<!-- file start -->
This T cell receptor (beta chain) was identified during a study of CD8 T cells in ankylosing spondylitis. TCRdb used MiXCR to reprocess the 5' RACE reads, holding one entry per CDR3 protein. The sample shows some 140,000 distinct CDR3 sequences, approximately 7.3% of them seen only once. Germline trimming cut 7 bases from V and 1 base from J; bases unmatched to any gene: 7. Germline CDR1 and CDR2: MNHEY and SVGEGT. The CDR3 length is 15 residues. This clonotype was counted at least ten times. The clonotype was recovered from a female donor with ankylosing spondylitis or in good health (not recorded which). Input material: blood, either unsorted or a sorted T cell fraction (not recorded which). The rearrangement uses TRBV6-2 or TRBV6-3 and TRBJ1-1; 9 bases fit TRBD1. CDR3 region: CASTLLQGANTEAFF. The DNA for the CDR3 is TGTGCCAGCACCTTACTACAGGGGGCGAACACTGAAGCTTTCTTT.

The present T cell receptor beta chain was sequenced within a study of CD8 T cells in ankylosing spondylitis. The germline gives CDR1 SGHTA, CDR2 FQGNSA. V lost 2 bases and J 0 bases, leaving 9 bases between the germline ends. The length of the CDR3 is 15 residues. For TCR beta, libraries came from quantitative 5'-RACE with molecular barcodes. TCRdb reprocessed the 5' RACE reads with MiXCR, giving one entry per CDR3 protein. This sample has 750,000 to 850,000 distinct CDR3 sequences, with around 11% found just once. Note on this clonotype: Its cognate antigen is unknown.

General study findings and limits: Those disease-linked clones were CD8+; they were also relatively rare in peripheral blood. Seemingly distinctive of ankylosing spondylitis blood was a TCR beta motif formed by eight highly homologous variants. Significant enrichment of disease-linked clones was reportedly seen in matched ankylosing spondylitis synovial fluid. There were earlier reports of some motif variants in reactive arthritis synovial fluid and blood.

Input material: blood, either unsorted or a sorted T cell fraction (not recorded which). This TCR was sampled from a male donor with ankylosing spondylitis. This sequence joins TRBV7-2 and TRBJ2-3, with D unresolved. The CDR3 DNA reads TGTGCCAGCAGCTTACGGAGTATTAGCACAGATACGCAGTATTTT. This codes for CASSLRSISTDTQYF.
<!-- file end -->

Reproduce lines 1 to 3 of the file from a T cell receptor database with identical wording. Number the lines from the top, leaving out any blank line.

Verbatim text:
This T cell receptor (beta chain) was identified during a study of CD8 T cells in ankylosing spondylitis. TCRdb used MiXCR to reprocess the 5' RACE reads, holding one entry per CDR3 protein. The sample shows some 140,000 distinct CDR3 sequences, approximately 7.3% of them seen only once. Germline trimming cut 7 bases from V and 1 base from J; bases unmatched to any gene: 7. Germline CDR1 and CDR2: MNHEY and SVGEGT. The CDR3 length is 15 residues. This clonotype was counted at least ten times. The clonotype was recovered from a female donor with ankylosing spondylitis or in good health (not recorded which). Input material: blood, either unsorted or a sorted T cell fraction (not recorded which). The rearrangement uses TRBV6-2 or TRBV6-3 and TRBJ1-1; 9 bases fit TRBD1. CDR3 region: CASTLLQGANTEAFF. The DNA for the CDR3 is TGTGCCAGCACCTTACTACAGGGGGCGAACACTGAAGCTTTCTTT.

The present T cell receptor beta chain was sequenced within a study of CD8 T cells in ankylosing spondylitis. The germline gives CDR1 SGHTA, CDR2 FQGNSA. V lost 2 bases and J 0 bases, leaving 9 bases between the germline ends. The length of the CDR3 is 15 residues. For TCR beta, libraries came from quantitative 5'-RACE with molecular barcodes. TCRdb reprocessed the 5' RACE reads with MiXCR, giving one entry per CDR3 protein. This sample has 750,000 to 850,000 distinct CDR3 sequences, with around 11% found just once. Note on this clonotype: Its cognate antigen is unknown.

General study findings and limits: Those disease-linked clones were CD8+; they were also relatively rare in peripheral blood. Seemingly distinctive of ankylosing spondylitis blood was a TCR beta motif formed by eight highly homologous variants. Significant enrichment of disease-linked clones was reportedly seen in matched ankylosing spondylitis synovial fluid. There were earlier reports of some motif variants in reactive arthritis synovial fluid and blood.